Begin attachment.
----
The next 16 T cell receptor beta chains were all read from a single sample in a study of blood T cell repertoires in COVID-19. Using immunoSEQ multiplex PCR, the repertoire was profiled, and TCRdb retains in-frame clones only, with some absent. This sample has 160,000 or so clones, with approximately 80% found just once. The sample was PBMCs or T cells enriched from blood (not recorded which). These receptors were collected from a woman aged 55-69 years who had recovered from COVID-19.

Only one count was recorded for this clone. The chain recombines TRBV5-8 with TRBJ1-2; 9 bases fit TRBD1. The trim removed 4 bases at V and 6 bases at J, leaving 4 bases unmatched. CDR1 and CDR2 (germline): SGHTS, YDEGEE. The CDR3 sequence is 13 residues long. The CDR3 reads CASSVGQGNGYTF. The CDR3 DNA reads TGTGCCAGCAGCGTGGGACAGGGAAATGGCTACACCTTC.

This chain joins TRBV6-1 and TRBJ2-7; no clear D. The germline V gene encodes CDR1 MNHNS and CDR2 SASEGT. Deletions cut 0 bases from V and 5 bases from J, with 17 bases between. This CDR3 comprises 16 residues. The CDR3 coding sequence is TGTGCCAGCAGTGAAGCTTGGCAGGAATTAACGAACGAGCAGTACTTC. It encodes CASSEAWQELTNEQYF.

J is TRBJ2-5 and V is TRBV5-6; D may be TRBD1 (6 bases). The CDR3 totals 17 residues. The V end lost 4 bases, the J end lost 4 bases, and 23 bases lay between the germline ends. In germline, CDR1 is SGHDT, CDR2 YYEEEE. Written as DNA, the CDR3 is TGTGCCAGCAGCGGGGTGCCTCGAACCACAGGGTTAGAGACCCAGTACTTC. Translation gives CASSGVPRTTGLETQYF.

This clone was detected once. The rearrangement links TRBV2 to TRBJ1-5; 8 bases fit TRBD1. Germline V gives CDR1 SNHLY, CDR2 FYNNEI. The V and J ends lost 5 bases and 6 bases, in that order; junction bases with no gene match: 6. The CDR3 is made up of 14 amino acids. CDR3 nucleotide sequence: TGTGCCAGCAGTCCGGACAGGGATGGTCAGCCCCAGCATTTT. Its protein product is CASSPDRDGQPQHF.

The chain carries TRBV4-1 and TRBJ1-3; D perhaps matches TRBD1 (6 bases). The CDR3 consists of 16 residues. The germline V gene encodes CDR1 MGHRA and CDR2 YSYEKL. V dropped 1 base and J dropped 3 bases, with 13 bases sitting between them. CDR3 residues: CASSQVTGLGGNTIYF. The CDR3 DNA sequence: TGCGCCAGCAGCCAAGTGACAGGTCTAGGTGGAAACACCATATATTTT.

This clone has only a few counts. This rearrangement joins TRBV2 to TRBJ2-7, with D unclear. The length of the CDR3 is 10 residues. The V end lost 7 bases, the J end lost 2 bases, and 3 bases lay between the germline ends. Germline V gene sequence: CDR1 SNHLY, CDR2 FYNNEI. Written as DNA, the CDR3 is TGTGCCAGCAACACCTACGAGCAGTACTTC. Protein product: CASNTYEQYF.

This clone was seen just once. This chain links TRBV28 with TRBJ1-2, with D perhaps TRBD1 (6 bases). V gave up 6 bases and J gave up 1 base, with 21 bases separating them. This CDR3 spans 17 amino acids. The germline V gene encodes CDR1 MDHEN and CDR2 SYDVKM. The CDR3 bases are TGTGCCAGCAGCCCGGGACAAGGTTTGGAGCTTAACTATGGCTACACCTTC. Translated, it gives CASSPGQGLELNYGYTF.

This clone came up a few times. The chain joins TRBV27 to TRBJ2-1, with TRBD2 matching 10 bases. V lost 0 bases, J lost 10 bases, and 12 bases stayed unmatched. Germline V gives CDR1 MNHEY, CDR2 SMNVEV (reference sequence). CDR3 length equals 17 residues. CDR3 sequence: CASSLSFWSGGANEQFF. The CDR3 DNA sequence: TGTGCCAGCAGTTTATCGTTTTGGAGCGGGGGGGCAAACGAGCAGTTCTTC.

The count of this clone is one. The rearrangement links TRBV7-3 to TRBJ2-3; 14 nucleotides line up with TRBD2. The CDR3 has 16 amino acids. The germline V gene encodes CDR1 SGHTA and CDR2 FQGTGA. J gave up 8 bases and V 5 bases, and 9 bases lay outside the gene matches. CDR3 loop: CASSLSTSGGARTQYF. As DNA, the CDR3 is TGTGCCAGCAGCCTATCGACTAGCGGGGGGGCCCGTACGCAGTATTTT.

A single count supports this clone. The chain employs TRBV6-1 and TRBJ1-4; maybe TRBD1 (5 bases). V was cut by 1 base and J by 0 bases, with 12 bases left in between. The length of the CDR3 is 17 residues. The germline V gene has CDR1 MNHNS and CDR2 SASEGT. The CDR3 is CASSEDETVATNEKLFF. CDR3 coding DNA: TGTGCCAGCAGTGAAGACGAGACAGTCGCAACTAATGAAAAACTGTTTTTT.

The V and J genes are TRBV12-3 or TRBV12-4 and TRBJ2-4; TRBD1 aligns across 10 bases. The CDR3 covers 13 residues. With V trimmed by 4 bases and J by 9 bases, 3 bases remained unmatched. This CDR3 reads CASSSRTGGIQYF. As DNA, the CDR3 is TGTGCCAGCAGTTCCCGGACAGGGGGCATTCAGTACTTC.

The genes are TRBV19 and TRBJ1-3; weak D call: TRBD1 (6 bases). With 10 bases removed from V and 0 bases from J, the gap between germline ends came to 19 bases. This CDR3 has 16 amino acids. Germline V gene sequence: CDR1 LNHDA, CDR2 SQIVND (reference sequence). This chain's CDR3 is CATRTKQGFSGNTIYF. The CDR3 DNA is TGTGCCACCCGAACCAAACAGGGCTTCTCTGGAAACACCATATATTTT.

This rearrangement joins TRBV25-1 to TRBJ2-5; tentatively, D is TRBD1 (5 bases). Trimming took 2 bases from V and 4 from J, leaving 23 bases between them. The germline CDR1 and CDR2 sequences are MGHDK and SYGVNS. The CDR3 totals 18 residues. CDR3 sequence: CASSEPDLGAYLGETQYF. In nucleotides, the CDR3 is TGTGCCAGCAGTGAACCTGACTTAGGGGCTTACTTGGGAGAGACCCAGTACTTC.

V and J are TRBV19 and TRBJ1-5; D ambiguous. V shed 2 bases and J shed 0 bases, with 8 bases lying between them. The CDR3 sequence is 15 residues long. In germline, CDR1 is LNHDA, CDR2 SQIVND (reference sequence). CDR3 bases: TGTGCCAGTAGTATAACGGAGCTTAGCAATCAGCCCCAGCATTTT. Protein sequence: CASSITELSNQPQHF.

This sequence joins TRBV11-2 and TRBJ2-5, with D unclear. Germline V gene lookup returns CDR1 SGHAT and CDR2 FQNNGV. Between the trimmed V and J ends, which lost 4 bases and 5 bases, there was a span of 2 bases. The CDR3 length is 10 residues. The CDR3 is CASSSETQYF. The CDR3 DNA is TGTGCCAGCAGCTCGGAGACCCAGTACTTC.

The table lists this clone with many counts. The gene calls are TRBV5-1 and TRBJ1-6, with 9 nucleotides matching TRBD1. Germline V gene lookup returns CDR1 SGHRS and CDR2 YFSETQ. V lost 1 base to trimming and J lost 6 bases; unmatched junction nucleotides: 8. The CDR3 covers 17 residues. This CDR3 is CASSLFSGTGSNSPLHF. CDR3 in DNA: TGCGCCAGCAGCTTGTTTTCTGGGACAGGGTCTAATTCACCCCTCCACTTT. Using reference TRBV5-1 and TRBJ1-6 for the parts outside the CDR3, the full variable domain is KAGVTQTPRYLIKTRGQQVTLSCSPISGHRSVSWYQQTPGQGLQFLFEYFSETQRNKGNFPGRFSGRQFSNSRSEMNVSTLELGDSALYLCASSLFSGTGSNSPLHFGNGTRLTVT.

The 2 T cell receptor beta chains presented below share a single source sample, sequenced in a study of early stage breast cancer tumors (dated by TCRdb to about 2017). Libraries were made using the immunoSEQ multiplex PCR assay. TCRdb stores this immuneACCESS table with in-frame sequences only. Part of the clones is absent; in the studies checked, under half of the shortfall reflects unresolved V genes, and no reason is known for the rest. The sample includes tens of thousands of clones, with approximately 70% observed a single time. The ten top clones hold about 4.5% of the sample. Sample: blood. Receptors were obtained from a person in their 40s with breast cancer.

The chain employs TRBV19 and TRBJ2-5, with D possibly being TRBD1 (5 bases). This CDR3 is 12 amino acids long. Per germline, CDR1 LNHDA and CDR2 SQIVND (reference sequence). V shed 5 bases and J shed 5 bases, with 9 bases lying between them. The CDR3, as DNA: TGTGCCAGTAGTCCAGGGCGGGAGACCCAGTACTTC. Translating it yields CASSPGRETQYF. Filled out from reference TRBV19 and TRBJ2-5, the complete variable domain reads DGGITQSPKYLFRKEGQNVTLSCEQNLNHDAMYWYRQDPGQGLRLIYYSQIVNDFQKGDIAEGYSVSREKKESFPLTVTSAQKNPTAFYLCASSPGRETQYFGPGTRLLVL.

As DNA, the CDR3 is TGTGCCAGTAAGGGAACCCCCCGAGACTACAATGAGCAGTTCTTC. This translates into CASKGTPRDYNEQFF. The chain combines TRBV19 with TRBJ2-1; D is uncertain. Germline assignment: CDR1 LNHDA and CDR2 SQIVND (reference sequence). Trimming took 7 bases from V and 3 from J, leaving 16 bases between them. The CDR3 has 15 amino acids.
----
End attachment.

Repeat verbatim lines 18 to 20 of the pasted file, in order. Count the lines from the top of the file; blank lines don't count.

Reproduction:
The 2 T cell receptor beta chains presented below share a single source sample, sequenced in a study of early stage breast cancer tumors (dated by TCRdb to about 2017). Libraries were made using the immunoSEQ multiplex PCR assay. TCRdb stores this immuneACCESS table with in-frame sequences only. Part of the clones is absent; in the studies checked, under half of the shortfall reflects unresolved V genes, and no reason is known for the rest. The sample includes tens of thousands of clones, with approximately 70% observed a single time. The ten top clones hold about 4.5% of the sample. Sample: blood. Receptors were obtained from a person in their 40s with breast cancer.

The chain employs TRBV19 and TRBJ2-5, with D possibly being TRBD1 (5 bases). This CDR3 is 12 amino acids long. Per germline, CDR1 LNHDA and CDR2 SQIVND (reference sequence). V shed 5 bases and J shed 5 bases, with 9 bases lying between them. The CDR3, as DNA: TGTGCCAGTAGTCCAGGGCGGGAGACCCAGTACTTC. Translating it yields CASSPGRETQYF. Filled out from reference TRBV19 and TRBJ2-5, the complete variable domain reads DGGITQSPKYLFRKEGQNVTLSCEQNLNHDAMYWYRQDPGQGLRLIYYSQIVNDFQKGDIAEGYSVSREKKESFPLTVTSAQKNPTAFYLCASSPGRETQYFGPGTRLLVL.

As DNA, the CDR3 is TGTGCCAGTAAGGGAACCCCCCGAGACTACAATGAGCAGTTCTTC. This translates into CASKGTPRDYNEQFF. The chain combines TRBV19 with TRBJ2-1; D is uncertain. Germline assignment: CDR1 LNHDA and CDR2 SQIVND (reference sequence). Trimming took 7 bases from V and 3 from J, leaving 16 bases between them. The CDR3 has 15 amino acids.